Duck looks at budget, land use plan update
Among the items covered during the May 1 Duck Town Council meeting was a proposed fiscal year 2020 budget presentation, creation of a CAMA Land Use Plan Advisory Committee and a brief discussion on the value of routine nighttime business checks.
Town manager Christopher Layton opened his budget presentation with a review of several basic goals he wanted to achieve, which included no ad valorem tax increase, full CIP funding and a merit salary increase for employees.
Layton went on to explain that the proposed budget is based on expected revenues of $10,820,932 and does not include a tax increase.
Notable items in the budget include:
– 1.5 percent merit pay increase and 3 percent merit bonus for employees
– $69,125 for the addition of an assistant town manager position
– $217,723 for fire and police vehicle replacement
– $724,558 for pedestrian improvements
– $60,000 for repairs to the Public Safety Building, and
– debt service on the town’s beach nourishment project of $1,447,608.
General Government and Public Safety are the two areas expected to consume almost half the projected budgets at $1,469,296 and $3,527,161 respectively.
Actual revenue totals for the current year are estimated to be $11,317,808.
Council has a work session for the budget scheduled for 1 p.m. on May 22.
Earlier in the evening, council authorized a public hearing for an ordinance adding criteria for the approval of conditional use permits.
According to director of community development Joe Heard, amendments to the town’s criteria for approval of conditional use permits were recommended by the town attorneys.
Heard said the recommended changes are intended to withstand legal challenges and are similar to those of other areas throughout North Carolina for many years and have been upheld by the courts as a reasonable set of criteria for approval.
“The proposed criteria are intended to be relatively general in nature,” Heard added.
Proposed amendments add more detailed approval criteria for conditional use permit applications in Section 156.155(E) of the Town Code:
i. The use does not materially endanger the public health or safety;
ii. The use meets all required conditions and specifications of the ordinance;
iii. The use will not substantially injure the value of adjoining property and is not a public necessity; and
iv. The use will be in harmony with the area in which it is located and be in general conformity with the comprehensive plan.
Heard went on to say that the changes will help potential applicants better understand the review process and provide relevant information for council’s consideration.
In other business for the evening, council authorized the town manager to execute a $55,810 contract with Stewart, an interdisciplinary design, engineering and planning firm located in Raleigh, to update Duck’s comprehensive plan and CAMA land use plan.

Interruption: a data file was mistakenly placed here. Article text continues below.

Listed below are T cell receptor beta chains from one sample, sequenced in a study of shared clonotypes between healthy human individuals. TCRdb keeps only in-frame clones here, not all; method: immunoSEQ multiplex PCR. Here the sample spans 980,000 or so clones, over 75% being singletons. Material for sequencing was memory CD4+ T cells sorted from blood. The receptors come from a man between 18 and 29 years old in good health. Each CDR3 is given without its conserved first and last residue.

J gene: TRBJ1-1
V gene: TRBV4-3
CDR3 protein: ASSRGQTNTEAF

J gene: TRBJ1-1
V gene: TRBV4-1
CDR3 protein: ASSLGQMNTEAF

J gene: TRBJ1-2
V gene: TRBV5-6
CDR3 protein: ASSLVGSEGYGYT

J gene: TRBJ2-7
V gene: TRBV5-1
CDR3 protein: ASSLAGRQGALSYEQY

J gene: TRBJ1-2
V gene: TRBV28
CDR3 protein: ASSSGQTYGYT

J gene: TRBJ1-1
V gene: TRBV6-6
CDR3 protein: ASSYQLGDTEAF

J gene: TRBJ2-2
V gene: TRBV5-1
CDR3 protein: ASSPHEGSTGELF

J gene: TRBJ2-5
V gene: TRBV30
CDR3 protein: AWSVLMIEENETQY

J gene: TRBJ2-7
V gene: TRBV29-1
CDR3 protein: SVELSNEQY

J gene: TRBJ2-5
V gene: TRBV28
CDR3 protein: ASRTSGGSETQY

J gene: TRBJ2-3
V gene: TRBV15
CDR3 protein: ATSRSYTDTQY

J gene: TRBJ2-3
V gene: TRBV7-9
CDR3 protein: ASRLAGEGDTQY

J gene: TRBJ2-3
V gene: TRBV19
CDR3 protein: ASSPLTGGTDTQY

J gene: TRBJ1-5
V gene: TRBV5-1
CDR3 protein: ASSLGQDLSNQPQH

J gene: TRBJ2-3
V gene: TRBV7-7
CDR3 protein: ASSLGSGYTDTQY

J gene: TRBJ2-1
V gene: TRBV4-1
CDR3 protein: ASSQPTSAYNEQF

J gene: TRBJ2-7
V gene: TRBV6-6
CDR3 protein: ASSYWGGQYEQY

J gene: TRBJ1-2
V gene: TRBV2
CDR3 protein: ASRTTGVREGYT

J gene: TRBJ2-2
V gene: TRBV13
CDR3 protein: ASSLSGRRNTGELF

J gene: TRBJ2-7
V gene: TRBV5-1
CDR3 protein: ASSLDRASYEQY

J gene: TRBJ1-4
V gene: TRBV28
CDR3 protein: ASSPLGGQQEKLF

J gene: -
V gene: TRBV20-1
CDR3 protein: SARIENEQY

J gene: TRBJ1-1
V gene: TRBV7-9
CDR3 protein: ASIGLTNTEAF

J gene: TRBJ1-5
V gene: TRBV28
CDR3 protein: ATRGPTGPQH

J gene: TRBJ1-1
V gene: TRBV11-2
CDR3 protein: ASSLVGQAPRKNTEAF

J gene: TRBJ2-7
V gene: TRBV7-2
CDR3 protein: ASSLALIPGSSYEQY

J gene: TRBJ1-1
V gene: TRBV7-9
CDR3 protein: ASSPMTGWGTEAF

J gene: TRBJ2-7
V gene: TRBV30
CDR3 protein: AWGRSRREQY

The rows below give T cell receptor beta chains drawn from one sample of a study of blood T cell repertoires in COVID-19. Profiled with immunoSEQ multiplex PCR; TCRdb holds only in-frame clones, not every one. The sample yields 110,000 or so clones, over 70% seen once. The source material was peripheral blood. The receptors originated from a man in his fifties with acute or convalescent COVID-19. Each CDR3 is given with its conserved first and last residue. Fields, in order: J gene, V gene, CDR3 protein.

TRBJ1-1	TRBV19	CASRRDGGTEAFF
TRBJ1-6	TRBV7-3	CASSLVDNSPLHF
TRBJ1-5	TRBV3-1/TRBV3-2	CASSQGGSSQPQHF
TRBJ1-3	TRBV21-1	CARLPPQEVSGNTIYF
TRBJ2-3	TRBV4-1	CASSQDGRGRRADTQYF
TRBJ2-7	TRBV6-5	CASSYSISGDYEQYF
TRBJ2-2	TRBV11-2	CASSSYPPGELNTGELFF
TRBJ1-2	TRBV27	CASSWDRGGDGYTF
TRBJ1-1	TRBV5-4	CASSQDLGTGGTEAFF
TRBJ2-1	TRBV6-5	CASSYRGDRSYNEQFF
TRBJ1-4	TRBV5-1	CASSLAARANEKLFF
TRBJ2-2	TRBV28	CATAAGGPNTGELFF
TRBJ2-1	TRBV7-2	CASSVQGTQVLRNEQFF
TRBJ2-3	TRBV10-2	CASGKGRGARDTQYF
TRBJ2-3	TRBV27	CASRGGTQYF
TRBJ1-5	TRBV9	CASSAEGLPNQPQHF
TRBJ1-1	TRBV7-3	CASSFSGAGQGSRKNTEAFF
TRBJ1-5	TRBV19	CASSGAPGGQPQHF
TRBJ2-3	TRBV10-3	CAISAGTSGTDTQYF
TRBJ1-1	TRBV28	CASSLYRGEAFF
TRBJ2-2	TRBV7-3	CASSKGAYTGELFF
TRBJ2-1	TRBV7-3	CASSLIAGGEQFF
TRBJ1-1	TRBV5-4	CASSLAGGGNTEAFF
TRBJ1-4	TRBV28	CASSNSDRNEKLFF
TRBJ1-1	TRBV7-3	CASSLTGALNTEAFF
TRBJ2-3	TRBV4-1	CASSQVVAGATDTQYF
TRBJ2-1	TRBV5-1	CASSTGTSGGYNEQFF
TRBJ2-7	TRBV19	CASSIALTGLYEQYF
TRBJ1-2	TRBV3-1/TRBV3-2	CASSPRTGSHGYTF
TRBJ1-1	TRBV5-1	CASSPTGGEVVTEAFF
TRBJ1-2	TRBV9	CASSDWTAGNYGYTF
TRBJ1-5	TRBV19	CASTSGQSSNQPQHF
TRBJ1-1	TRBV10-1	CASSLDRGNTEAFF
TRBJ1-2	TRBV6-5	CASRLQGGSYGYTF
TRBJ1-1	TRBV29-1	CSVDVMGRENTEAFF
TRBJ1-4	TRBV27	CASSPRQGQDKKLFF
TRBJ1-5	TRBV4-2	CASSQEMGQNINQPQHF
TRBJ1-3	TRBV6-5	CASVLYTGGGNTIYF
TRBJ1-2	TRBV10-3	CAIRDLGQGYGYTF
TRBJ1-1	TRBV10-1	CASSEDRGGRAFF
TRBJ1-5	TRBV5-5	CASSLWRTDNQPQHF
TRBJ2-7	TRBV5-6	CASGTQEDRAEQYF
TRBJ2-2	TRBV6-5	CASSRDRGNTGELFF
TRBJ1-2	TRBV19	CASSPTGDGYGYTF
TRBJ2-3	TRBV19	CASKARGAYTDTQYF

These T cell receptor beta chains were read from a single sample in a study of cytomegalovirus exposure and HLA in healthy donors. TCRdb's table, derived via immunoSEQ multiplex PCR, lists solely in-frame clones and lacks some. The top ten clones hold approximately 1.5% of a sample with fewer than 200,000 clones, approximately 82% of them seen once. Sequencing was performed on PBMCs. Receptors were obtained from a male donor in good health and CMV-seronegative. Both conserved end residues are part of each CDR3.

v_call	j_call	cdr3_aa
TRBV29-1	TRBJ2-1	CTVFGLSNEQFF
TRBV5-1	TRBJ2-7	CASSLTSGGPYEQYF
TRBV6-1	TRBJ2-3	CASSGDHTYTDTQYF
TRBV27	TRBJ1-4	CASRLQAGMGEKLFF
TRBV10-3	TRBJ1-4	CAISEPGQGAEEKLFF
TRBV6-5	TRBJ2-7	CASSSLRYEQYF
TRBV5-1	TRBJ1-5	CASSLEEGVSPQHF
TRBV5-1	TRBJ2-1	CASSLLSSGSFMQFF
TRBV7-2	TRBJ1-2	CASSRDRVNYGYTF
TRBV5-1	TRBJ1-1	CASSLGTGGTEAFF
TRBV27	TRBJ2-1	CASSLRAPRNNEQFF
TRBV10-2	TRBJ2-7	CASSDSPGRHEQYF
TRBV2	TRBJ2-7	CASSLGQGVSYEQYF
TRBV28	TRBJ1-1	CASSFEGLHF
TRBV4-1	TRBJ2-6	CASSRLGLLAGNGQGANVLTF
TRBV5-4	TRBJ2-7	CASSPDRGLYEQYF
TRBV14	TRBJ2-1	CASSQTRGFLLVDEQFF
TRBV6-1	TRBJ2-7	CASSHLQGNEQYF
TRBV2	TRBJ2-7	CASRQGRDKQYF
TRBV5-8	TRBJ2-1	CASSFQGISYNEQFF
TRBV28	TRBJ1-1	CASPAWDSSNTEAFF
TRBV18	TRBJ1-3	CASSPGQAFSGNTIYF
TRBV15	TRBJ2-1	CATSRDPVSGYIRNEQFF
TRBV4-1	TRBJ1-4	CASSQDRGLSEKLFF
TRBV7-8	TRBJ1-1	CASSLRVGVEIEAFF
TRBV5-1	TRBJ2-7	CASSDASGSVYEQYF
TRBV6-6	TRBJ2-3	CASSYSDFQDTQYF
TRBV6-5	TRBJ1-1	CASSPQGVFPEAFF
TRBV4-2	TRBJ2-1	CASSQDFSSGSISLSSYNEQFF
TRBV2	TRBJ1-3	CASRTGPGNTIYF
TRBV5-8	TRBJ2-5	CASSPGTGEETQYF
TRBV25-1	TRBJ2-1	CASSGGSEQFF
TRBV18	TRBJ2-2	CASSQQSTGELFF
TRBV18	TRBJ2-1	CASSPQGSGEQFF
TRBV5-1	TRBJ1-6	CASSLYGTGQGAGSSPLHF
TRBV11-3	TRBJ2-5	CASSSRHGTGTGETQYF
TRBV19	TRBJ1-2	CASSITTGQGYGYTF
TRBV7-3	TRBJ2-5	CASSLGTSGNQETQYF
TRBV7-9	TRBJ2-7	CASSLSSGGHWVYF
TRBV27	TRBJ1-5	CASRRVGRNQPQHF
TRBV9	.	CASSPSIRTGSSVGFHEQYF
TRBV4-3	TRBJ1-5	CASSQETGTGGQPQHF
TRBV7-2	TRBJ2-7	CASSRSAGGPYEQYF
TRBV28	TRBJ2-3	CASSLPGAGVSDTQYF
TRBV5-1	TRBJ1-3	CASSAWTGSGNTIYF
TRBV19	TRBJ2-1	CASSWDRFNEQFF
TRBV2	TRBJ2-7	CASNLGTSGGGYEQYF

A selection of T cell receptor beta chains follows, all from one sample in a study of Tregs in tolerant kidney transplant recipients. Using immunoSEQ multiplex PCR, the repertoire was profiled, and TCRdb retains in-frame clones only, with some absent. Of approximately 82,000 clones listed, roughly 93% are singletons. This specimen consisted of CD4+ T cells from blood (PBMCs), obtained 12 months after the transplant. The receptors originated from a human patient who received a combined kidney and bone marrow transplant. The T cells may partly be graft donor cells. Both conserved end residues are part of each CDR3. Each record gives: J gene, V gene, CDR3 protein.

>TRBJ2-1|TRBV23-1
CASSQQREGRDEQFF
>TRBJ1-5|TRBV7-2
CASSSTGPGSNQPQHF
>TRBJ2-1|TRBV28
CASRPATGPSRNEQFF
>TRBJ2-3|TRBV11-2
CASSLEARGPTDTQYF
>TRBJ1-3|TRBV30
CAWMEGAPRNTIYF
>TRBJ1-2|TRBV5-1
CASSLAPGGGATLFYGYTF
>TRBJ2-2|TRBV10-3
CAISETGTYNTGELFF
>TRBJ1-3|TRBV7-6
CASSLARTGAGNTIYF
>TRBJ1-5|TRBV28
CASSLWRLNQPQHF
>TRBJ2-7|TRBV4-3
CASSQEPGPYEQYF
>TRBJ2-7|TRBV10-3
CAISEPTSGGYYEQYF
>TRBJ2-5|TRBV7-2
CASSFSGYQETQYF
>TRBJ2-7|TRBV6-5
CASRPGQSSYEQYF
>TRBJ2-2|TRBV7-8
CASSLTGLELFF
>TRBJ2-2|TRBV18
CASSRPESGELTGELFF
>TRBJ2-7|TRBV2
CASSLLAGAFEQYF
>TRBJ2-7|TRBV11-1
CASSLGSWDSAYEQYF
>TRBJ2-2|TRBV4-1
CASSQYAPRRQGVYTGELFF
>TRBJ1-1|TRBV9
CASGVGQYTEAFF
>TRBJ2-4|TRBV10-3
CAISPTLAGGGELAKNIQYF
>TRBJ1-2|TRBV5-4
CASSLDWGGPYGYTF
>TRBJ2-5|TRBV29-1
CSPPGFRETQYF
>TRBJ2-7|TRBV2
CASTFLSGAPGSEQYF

Layton said Stewart stood out among the six firms considered as the consultant best suited to facilitate the planning process and prepare an updated land use plan for the Town of Duck. The process is expected to take about 12 months.
In a related move, a CAMA Land Use Plan Advisory Committee was established.
A December resolution called for a seven member team to advise the selected planning consultant and staff during the development of an updated land use plan. During the selection process, however, it was decided with additional names submitted from the Planning Board, Board of Adjustment and Town Council membership it might be beneficial to include two members from each of those groups for a total of 10 advisory committee members.
Following a motion to amend the original resolution, council appointed Planning Board members James Cofield and Sandy Whitman, Board of Adjustment members Ed Sadler and Kent Zimmerman, Duck Merchants Association member Leigh Raskin, Neighborhood Association member Jeff Shields, at-large members Henry Blaha and Douglas Brook.
Town Council members Jon Britt and Nancy Caviness were also named as advisory committee members.
During the evening’s departmental reports, Police Chief John Cueto related some of the events around Officer Justin Naquin discovering a mulch fire at the Waterfront Shops during a routine nighttime business check.
“I will tell you with the wind conditions, it was flaming up,” said Cueto. “And we don’t have smoke detectors in the mulch, so it could have spread.”
Cueto said that Naquin was able to grab a fire extinguisher from his vehicle and control the fire until the fire department arrived.
The next Duck Council meeting is the May 22 mid-month budget workshop meeting at 1 p.m.
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